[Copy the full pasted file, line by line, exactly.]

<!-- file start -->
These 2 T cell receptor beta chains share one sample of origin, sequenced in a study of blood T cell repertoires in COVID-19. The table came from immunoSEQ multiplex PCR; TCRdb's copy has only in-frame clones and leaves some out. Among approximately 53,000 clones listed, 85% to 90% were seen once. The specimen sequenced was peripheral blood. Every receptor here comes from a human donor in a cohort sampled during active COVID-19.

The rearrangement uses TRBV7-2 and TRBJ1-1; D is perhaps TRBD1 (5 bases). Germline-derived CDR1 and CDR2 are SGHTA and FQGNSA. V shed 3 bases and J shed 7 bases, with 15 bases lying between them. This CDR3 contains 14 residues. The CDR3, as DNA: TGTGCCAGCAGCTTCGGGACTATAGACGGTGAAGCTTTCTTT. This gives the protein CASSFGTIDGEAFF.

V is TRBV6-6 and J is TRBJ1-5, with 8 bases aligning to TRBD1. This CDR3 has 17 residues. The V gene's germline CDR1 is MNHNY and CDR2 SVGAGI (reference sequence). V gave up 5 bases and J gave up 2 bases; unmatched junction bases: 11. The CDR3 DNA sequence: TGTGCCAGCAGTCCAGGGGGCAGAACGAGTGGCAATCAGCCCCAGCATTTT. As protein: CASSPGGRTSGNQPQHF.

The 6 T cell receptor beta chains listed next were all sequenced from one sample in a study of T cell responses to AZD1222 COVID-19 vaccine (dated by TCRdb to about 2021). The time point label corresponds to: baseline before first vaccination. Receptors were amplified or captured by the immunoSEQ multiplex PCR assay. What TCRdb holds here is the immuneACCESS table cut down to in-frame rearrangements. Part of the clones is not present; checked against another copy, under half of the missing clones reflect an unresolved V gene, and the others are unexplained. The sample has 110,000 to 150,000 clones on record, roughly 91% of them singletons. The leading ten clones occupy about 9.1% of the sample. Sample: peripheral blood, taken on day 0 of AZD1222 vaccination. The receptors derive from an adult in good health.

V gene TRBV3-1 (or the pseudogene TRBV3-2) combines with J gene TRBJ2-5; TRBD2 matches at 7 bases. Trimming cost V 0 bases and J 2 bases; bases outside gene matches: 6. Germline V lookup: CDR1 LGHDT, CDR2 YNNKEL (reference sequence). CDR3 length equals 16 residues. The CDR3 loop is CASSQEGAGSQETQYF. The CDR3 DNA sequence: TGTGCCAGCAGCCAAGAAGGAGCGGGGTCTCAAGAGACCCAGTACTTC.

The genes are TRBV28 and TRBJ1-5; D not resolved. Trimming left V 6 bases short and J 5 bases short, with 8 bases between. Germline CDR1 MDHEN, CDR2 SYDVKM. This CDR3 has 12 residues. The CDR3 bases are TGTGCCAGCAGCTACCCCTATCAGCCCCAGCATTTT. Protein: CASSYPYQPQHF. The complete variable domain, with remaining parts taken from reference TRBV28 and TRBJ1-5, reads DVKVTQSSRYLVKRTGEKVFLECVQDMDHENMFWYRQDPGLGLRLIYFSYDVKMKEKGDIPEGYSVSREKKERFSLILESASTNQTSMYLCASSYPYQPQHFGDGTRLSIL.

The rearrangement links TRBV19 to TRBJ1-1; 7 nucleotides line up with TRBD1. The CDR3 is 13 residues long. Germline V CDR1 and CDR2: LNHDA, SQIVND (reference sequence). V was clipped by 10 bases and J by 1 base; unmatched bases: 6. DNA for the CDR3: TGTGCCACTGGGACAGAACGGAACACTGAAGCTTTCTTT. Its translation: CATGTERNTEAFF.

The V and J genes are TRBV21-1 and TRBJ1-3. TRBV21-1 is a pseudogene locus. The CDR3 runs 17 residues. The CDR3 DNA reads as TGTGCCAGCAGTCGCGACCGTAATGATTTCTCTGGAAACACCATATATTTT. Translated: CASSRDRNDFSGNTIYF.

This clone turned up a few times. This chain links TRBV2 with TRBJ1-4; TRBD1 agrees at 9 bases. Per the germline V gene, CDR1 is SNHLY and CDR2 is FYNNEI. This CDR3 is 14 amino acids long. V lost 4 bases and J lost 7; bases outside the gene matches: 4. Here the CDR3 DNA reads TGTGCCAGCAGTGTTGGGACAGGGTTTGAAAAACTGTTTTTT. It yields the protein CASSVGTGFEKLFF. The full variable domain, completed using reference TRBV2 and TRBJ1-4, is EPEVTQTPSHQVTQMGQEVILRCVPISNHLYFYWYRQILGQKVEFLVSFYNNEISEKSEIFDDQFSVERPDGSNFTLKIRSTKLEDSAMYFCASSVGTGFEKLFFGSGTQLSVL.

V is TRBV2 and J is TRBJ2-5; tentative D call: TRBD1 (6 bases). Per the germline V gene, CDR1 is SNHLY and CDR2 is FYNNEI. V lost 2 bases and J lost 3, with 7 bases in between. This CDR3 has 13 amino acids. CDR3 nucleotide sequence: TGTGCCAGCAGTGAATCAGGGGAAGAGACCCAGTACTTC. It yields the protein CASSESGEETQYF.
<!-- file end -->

These 2 T cell receptor beta chains share one sample of origin, sequenced in a study of blood T cell repertoires in COVID-19. The table came from immunoSEQ multiplex PCR; TCRdb's copy has only in-frame clones and leaves some out. Among approximately 53,000 clones listed, 85% to 90% were seen once. The specimen sequenced was peripheral blood. Every receptor here comes from a human donor in a cohort sampled during active COVID-19.

The rearrangement uses TRBV7-2 and TRBJ1-1; D is perhaps TRBD1 (5 bases). Germline-derived CDR1 and CDR2 are SGHTA and FQGNSA. V shed 3 bases and J shed 7 bases, with 15 bases lying between them. This CDR3 contains 14 residues. The CDR3, as DNA: TGTGCCAGCAGCTTCGGGACTATAGACGGTGAAGCTTTCTTT. This gives the protein CASSFGTIDGEAFF.

V is TRBV6-6 and J is TRBJ1-5, with 8 bases aligning to TRBD1. This CDR3 has 17 residues. The V gene's germline CDR1 is MNHNY and CDR2 SVGAGI (reference sequence). V gave up 5 bases and J gave up 2 bases; unmatched junction bases: 11. The CDR3 DNA sequence: TGTGCCAGCAGTCCAGGGGGCAGAACGAGTGGCAATCAGCCCCAGCATTTT. As protein: CASSPGGRTSGNQPQHF.

The 6 T cell receptor beta chains listed next were all sequenced from one sample in a study of T cell responses to AZD1222 COVID-19 vaccine (dated by TCRdb to about 2021). The time point label corresponds to: baseline before first vaccination. Receptors were amplified or captured by the immunoSEQ multiplex PCR assay. What TCRdb holds here is the immuneACCESS table cut down to in-frame rearrangements. Part of the clones is not present; checked against another copy, under half of the missing clones reflect an unresolved V gene, and the others are unexplained. The sample has 110,000 to 150,000 clones on record, roughly 91% of them singletons. The leading ten clones occupy about 9.1% of the sample. Sample: peripheral blood, taken on day 0 of AZD1222 vaccination. The receptors derive from an adult in good health.

V gene TRBV3-1 (or the pseudogene TRBV3-2) combines with J gene TRBJ2-5; TRBD2 matches at 7 bases. Trimming cost V 0 bases and J 2 bases; bases outside gene matches: 6. Germline V lookup: CDR1 LGHDT, CDR2 YNNKEL (reference sequence). CDR3 length equals 16 residues. The CDR3 loop is CASSQEGAGSQETQYF. The CDR3 DNA sequence: TGTGCCAGCAGCCAAGAAGGAGCGGGGTCTCAAGAGACCCAGTACTTC.

The genes are TRBV28 and TRBJ1-5; D not resolved. Trimming left V 6 bases short and J 5 bases short, with 8 bases between. Germline CDR1 MDHEN, CDR2 SYDVKM. This CDR3 has 12 residues. The CDR3 bases are TGTGCCAGCAGCTACCCCTATCAGCCCCAGCATTTT. Protein: CASSYPYQPQHF. The complete variable domain, with remaining parts taken from reference TRBV28 and TRBJ1-5, reads DVKVTQSSRYLVKRTGEKVFLECVQDMDHENMFWYRQDPGLGLRLIYFSYDVKMKEKGDIPEGYSVSREKKERFSLILESASTNQTSMYLCASSYPYQPQHFGDGTRLSIL.

The rearrangement links TRBV19 to TRBJ1-1; 7 nucleotides line up with TRBD1. The CDR3 is 13 residues long. Germline V CDR1 and CDR2: LNHDA, SQIVND (reference sequence). V was clipped by 10 bases and J by 1 base; unmatched bases: 6. DNA for the CDR3: TGTGCCACTGGGACAGAACGGAACACTGAAGCTTTCTTT. Its translation: CATGTERNTEAFF.

The V and J genes are TRBV21-1 and TRBJ1-3. TRBV21-1 is a pseudogene locus. The CDR3 runs 17 residues. The CDR3 DNA reads as TGTGCCAGCAGTCGCGACCGTAATGATTTCTCTGGAAACACCATATATTTT. Translated: CASSRDRNDFSGNTIYF.

This clone turned up a few times. This chain links TRBV2 with TRBJ1-4; TRBD1 agrees at 9 bases. Per the germline V gene, CDR1 is SNHLY and CDR2 is FYNNEI. This CDR3 is 14 amino acids long. V lost 4 bases and J lost 7; bases outside the gene matches: 4. Here the CDR3 DNA reads TGTGCCAGCAGTGTTGGGACAGGGTTTGAAAAACTGTTTTTT. It yields the protein CASSVGTGFEKLFF. The full variable domain, completed using reference TRBV2 and TRBJ1-4, is EPEVTQTPSHQVTQMGQEVILRCVPISNHLYFYWYRQILGQKVEFLVSFYNNEISEKSEIFDDQFSVERPDGSNFTLKIRSTKLEDSAMYFCASSVGTGFEKLFFGSGTQLSVL.

V is TRBV2 and J is TRBJ2-5; tentative D call: TRBD1 (6 bases). Per the germline V gene, CDR1 is SNHLY and CDR2 is FYNNEI. V lost 2 bases and J lost 3, with 7 bases in between. This CDR3 has 13 amino acids. CDR3 nucleotide sequence: TGTGCCAGCAGTGAATCAGGGGAAGAGACCCAGTACTTC. It yields the protein CASSESGEETQYF.